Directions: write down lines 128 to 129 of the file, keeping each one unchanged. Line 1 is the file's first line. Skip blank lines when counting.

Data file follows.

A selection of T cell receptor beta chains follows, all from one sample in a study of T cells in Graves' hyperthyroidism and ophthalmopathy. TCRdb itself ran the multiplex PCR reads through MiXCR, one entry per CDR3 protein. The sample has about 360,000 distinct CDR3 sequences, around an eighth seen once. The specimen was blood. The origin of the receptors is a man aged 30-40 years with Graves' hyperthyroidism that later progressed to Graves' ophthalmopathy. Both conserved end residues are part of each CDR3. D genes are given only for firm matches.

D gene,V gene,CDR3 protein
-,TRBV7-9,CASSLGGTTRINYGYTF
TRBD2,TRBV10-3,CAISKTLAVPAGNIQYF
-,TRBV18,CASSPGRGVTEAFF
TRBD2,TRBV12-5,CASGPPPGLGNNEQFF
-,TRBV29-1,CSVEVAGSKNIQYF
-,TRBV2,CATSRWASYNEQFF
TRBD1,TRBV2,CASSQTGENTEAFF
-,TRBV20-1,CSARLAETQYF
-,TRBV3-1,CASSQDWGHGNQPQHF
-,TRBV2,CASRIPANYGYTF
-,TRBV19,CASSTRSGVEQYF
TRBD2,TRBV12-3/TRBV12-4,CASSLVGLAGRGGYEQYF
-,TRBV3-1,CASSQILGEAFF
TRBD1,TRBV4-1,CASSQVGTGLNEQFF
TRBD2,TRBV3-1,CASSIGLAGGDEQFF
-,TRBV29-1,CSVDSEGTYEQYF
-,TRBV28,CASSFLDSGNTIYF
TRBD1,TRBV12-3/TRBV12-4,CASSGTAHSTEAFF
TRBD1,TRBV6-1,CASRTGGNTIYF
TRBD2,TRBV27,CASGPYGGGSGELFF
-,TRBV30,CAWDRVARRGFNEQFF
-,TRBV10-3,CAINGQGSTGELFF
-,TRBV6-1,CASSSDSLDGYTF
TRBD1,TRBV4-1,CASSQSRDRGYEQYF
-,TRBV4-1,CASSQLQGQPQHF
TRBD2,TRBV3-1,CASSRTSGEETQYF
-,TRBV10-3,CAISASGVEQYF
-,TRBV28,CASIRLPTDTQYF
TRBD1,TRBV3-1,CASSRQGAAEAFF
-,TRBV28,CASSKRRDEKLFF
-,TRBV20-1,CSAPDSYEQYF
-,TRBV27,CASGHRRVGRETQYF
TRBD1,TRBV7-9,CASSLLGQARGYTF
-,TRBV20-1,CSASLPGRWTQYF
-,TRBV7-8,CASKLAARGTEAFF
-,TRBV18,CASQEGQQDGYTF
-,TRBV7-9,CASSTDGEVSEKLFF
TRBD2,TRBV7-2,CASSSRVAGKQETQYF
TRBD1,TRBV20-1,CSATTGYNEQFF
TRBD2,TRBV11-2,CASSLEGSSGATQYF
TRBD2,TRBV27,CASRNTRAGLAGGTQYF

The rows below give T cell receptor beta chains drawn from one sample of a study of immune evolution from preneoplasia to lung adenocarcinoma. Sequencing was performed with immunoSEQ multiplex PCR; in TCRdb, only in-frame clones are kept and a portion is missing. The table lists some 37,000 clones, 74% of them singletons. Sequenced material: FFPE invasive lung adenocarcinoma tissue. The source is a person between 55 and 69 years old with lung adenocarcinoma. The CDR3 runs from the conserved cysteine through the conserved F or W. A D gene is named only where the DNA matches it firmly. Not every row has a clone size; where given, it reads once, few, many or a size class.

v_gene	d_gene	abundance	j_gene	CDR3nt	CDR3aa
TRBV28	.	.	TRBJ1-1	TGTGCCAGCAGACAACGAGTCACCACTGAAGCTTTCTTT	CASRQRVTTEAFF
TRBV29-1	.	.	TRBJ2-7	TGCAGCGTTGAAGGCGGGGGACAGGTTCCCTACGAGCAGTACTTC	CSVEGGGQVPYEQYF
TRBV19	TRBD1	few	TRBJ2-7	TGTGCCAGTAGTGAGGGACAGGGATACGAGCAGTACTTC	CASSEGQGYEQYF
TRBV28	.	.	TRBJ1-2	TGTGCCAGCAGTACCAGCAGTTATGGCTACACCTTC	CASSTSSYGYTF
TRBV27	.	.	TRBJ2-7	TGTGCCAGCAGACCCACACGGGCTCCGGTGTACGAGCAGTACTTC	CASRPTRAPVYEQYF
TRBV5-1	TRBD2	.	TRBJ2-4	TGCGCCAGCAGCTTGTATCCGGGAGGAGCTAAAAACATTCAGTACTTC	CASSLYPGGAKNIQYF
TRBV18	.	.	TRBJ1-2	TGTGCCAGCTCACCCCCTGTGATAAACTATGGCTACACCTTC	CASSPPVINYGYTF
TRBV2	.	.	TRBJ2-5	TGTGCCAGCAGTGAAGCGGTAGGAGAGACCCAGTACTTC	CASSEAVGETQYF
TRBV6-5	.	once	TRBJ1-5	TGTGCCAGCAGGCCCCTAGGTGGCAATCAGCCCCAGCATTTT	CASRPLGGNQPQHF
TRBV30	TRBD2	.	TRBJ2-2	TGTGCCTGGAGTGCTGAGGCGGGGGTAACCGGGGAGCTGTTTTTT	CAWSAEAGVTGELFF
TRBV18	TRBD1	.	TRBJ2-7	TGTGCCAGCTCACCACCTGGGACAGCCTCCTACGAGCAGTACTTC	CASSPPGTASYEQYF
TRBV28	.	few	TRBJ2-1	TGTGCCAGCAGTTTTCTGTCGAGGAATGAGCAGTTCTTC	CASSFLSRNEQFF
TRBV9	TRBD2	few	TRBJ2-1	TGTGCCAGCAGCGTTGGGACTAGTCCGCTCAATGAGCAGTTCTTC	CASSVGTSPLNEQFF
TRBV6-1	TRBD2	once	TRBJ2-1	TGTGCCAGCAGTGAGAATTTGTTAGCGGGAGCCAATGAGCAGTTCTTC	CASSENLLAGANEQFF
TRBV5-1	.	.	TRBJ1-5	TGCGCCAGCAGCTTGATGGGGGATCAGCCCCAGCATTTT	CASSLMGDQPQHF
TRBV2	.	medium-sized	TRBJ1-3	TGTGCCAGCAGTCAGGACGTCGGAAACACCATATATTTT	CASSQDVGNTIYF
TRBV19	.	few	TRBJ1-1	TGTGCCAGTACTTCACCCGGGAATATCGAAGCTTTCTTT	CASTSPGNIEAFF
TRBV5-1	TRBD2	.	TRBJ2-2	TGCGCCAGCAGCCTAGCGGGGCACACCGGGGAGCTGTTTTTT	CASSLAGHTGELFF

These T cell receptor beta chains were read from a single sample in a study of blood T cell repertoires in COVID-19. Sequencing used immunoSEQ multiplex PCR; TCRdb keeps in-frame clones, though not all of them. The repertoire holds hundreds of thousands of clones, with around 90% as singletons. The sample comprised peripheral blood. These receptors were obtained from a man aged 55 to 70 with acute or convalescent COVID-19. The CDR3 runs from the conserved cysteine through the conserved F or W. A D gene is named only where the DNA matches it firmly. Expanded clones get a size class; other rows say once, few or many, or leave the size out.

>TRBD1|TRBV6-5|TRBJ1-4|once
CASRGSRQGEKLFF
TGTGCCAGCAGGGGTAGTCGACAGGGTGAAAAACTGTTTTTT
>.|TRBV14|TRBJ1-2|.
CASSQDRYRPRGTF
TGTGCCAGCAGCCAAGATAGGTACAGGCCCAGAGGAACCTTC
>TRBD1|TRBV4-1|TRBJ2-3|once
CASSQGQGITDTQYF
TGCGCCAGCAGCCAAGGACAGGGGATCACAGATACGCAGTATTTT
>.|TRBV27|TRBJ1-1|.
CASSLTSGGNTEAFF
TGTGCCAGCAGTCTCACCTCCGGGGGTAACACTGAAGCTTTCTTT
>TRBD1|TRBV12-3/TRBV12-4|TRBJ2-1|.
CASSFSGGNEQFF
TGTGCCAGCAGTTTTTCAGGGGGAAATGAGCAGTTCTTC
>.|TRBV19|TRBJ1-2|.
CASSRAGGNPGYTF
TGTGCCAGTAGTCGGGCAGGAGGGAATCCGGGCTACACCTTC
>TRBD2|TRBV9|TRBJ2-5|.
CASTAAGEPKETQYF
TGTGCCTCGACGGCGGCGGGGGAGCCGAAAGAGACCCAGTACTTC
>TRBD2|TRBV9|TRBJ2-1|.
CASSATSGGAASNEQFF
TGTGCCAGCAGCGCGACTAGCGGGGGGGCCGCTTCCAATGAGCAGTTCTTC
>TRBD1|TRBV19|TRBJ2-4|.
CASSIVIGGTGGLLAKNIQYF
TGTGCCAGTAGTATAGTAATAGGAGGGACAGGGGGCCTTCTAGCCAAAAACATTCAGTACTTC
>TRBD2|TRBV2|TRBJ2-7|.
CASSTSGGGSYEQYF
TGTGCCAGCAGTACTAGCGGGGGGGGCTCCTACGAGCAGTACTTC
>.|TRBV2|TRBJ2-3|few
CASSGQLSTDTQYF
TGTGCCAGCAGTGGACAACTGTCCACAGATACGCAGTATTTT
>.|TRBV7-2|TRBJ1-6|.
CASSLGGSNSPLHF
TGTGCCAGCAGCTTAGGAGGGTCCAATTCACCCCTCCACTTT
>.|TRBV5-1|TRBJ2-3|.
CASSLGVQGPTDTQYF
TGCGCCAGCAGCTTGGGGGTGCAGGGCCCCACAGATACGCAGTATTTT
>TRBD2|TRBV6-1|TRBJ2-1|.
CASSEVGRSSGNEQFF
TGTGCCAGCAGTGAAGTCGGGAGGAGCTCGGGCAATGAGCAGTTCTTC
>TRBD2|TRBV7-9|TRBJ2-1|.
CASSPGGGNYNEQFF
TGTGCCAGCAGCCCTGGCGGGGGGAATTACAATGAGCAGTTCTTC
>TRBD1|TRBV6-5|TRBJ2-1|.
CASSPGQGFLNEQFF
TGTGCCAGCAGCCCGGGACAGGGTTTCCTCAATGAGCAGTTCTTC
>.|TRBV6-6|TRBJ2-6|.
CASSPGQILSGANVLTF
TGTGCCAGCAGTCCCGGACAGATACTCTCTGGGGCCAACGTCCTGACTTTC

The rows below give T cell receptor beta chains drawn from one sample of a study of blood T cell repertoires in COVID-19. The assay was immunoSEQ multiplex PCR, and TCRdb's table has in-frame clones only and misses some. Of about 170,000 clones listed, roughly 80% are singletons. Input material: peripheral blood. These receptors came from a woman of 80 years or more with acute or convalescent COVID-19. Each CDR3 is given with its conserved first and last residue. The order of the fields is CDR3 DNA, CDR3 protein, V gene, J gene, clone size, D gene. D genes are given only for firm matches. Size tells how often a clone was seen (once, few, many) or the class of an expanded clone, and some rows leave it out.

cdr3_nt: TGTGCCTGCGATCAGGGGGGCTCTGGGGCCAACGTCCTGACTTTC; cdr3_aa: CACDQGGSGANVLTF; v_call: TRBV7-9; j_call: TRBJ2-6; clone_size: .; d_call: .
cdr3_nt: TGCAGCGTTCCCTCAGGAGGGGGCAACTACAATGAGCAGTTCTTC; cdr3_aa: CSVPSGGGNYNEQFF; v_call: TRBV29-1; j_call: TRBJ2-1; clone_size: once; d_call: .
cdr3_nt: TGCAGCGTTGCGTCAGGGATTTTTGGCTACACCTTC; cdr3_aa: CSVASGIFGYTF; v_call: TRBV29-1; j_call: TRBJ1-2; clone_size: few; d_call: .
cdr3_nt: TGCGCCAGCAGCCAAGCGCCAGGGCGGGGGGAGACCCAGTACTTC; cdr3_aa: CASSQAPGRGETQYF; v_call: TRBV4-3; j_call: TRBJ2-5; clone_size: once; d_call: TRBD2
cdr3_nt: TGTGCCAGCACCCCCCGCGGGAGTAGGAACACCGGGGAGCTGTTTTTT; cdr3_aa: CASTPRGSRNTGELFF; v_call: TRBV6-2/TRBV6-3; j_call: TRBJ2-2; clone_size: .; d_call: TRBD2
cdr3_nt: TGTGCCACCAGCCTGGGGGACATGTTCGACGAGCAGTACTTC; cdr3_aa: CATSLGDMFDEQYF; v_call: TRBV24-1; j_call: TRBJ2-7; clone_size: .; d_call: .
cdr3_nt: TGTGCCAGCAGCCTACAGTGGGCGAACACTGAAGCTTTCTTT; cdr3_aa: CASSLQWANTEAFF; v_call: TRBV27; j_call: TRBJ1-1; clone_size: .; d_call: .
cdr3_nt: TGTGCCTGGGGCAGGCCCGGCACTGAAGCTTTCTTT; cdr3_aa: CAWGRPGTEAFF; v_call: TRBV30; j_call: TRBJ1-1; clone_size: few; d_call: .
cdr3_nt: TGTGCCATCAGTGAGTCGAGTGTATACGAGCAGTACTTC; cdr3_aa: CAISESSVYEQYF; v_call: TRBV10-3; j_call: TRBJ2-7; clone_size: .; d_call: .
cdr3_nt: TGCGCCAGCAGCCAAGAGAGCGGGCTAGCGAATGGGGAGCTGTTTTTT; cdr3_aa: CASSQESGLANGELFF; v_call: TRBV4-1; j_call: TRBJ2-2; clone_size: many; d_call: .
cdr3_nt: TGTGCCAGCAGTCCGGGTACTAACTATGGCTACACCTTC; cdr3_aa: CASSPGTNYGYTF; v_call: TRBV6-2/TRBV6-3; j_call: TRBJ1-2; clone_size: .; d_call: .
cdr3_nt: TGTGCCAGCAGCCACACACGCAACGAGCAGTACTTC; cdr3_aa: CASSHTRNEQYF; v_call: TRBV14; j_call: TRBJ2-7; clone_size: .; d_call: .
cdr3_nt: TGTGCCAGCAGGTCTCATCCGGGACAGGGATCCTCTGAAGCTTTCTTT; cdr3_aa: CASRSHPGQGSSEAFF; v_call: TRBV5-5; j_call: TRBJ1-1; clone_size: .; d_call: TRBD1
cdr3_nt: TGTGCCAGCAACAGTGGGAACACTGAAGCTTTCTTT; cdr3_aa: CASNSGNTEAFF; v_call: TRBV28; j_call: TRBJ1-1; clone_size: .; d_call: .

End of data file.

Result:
cdr3_nt: TGTGCCAGCAGCCACACACGCAACGAGCAGTACTTC; cdr3_aa: CASSHTRNEQYF; v_call: TRBV14; j_call: TRBJ2-7; clone_size: .; d_call: .
cdr3_nt: TGTGCCAGCAGGTCTCATCCGGGACAGGGATCCTCTGAAGCTTTCTTT; cdr3_aa: CASRSHPGQGSSEAFF; v_call: TRBV5-5; j_call: TRBJ1-1; clone_size: .; d_call: TRBD1